I have been watching mullet in the Baltic sea since I was a young boy aged 5. Every summer hundret thousands of them were visiting the Baltic sea to eat plankton. I think for decades the Baltic sea was a great place, where few enemies would disrupt the mullet from filtering the weed for about 5 to 6 hours every day. At around 11 am the mullet entered the shallows and started eating before going back into the deeper water at around 7pm.
All those mullet were around the Swedish, Danish and German coast of the Baltic sea as well as along the coast of the German and Danish north sea. Yes, that was a truly large area, where lots of mullets could be found!
25, 20 and still 15 years ago we didn't see any mullet below 60cm. 65-70cm (4-4,5Kg) was the average size. The biggest mullets were around 80-85cm (>7Kg). So it was fair to say, that you would only find large mullet in the Baltic sea.
10 years ago that started to change a bit and suddenly we also saw mullet of 50cm entering the Baltic sea. At the same time the number of the truly monster mullet (75+cm) seemed to decrease.
Then it got less mullets every year before suddenly three years ago the mullet summer-run seemed to have stopped totally.
Last week I caught one of around 60cm though, but that was the only one (kind of the last unicorn) I saw within three years! 10 years ago I would have told this (not to see mullet during summer time) to be impossible!
Of course a lot of us anglers as well as the biologists are wondering where all those great fish have gone.
What we do know:
In some areas the water quality has decreased in that there is too much farming along the coast line increasing the chemical pollution. That makes for a lot of weed to grow and then when all the weed dies low oxygen levels come in.
The number of divers hunting mullet with speergun (Denmark) did increase a lot.
The number of anglers chasing them did increase as well.
A serious number of net fishermen started to chase mullet, while 15 years ago they didn't.
A hell lot of cormorants were attacking nearly every fish in the Baltic sea, even those that are too big to be eaten by them.
Groups of porpoise did attack mullet at times.
The number of seals along the German and Danish coast of the North sea as well as in the Baltic sea has increased a lot. Probably they attack mullet as well.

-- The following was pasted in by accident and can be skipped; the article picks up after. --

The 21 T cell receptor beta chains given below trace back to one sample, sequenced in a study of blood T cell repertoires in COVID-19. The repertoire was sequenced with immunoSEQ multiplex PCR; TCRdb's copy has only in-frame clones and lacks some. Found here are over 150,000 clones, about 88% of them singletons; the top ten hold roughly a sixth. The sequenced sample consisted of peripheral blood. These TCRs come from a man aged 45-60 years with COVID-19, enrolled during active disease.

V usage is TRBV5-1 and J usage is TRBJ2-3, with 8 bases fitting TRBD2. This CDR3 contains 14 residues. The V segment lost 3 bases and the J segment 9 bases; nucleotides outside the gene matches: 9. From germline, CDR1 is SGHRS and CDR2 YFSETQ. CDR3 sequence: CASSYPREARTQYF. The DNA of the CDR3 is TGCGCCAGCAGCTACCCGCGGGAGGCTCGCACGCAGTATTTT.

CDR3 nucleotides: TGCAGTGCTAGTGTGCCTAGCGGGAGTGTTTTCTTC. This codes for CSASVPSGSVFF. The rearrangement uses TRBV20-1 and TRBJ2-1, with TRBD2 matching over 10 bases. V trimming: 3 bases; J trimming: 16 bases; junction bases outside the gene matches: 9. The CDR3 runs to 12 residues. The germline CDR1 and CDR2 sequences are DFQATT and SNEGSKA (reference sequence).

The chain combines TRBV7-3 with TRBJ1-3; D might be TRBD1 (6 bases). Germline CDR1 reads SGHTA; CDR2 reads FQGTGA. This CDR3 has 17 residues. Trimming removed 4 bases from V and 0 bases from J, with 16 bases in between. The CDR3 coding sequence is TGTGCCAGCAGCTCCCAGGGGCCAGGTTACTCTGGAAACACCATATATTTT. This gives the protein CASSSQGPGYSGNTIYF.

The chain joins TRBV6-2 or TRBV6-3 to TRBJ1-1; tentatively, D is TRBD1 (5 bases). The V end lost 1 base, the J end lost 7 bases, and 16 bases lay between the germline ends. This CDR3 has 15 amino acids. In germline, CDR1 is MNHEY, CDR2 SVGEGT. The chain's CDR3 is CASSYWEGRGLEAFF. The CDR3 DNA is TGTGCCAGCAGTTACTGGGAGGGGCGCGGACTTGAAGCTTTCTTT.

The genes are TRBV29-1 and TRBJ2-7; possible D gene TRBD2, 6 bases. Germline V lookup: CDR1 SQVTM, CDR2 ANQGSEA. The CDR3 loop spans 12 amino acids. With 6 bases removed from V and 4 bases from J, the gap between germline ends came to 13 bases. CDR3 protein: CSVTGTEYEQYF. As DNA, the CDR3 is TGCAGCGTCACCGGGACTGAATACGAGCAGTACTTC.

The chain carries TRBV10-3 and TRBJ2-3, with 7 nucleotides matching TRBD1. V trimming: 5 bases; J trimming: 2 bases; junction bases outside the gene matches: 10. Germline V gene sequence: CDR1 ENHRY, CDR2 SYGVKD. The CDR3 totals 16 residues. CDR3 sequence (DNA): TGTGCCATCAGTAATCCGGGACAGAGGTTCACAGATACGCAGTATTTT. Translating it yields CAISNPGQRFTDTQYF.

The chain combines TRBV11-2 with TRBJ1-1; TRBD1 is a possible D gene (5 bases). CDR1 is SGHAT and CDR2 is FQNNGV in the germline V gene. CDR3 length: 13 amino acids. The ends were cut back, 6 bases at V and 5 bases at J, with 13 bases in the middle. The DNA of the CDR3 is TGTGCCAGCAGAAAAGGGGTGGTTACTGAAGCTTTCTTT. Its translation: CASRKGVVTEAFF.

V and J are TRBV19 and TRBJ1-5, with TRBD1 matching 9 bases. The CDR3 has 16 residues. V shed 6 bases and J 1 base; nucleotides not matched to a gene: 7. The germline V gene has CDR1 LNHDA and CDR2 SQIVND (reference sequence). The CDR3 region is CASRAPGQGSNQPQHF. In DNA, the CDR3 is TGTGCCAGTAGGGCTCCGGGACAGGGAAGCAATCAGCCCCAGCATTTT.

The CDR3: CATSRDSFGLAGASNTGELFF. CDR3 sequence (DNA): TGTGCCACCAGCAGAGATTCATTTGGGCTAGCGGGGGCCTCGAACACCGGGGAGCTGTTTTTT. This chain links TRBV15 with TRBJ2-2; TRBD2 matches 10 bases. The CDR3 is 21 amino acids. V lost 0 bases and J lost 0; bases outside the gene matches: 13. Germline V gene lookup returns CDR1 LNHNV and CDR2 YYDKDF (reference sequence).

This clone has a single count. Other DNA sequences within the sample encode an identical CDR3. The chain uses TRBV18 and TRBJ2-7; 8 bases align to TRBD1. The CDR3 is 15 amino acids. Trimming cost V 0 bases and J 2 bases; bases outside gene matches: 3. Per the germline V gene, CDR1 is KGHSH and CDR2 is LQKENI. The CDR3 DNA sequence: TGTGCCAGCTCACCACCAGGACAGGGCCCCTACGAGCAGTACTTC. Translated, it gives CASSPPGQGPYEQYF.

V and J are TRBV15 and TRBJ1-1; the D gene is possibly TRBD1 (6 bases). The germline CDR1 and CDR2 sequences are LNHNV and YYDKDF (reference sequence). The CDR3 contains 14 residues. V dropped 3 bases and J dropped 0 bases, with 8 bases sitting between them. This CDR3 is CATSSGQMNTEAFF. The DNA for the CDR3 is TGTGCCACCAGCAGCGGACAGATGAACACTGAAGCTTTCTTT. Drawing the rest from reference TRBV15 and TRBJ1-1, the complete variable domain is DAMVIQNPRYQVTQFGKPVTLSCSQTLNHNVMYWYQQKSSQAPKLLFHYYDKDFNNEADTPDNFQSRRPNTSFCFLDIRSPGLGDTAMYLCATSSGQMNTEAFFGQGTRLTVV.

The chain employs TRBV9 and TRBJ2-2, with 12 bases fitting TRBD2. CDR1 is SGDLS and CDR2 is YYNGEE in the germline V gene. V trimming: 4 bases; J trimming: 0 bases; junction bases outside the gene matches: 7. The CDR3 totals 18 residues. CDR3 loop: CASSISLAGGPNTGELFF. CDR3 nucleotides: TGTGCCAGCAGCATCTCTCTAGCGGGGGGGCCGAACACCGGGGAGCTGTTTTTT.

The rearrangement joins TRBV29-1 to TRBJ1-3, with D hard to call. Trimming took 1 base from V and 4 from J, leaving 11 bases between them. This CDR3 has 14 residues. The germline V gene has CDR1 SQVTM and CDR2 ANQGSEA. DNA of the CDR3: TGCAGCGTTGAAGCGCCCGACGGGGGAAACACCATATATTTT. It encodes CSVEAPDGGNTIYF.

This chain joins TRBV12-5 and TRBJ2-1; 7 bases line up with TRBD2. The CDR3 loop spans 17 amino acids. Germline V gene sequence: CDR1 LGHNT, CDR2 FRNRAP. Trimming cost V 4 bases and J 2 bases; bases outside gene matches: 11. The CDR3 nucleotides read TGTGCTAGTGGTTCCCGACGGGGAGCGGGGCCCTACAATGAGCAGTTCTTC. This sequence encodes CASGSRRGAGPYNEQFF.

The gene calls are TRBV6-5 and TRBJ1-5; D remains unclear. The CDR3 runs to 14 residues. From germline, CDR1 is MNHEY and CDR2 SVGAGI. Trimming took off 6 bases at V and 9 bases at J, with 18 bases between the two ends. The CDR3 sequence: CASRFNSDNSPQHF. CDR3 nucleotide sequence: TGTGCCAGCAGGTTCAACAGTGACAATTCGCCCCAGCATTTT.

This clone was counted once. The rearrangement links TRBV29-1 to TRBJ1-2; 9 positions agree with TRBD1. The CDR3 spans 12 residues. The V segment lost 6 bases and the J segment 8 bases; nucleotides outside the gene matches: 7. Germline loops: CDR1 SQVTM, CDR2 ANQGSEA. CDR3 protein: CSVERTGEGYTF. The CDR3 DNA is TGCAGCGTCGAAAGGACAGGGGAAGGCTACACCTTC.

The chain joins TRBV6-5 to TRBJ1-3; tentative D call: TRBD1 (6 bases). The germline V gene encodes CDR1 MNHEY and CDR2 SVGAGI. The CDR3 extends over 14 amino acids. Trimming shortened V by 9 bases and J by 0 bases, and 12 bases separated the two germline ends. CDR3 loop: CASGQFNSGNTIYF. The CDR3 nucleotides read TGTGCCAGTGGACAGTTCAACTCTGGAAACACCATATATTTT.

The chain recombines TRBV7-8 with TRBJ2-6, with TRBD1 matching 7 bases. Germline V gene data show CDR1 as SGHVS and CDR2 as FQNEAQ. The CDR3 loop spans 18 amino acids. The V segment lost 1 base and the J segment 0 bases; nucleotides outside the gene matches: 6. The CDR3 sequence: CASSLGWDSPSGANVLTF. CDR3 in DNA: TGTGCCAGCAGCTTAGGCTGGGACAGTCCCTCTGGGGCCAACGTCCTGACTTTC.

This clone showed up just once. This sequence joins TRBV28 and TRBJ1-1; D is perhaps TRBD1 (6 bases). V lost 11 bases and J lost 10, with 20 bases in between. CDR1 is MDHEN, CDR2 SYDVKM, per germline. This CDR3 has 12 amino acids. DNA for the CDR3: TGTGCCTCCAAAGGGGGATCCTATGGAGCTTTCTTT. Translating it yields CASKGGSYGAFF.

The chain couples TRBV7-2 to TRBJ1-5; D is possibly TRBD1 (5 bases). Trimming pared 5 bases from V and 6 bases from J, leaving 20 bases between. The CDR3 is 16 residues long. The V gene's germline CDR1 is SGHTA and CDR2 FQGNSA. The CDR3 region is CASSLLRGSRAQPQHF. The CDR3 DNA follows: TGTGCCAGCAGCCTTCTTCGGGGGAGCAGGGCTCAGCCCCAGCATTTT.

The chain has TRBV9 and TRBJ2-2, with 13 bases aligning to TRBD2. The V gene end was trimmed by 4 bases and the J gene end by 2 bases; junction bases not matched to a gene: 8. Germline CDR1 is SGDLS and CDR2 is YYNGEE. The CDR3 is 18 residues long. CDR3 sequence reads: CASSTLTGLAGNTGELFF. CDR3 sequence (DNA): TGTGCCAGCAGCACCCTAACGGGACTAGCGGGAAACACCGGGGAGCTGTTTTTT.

As far as I know no one for sure knows the cause for the mullet to no longer visiting the Baltic sea.
Personally I tend to believe that the large number of seals are a big factor. Having said this I have made a calculation about the amount of food they eat per year. Based on the number of seals, that biologists published for the coastal areas, which the mullet would pass on their run, it should be more then 500 000 tons of fish per year! I think that mullet would not be the typical food for a seal as long as there is enough smaller food available. Fair to summarize: I saw much much less smaller baitfish during the past years as well, when fishing those areas, where lots of mullets should be.
Then at the same time the number of sea bass has decreased significantly as well. Sea bass are running partially parallel to the mullet. Well, they did ten years ago!
At the moment I am fishing on Samsö island in Denmark. That's what I have done every September for almost 20 years now. Very clearly the number of baitfish and Sea trout has decreased a lot during the past 5 years. The mullet though have nearly decreased at all.
Also the number of Sea trout entering the Danish rivers around the Isefjord (not far from Samsö) has decreased a lot. Yet, the cause there still has to be found, too.
Since I love both mullet and Sea trout I truly hope for better times in the future!
If you know anything about changes in the stock of mullet in your area, pls. share the information! Every piece of the puzzle may help to find the cause for the decrease of mullet!?
Thanks a lot for your thoughts!
Besides missing all those mullet we managed to have several first Sea trout on fly rod being caught among our fine group (hosting a trip on Sea trout fishing at the moment).
Great fishing week to all of you!
All my best
Some pictures of our last days...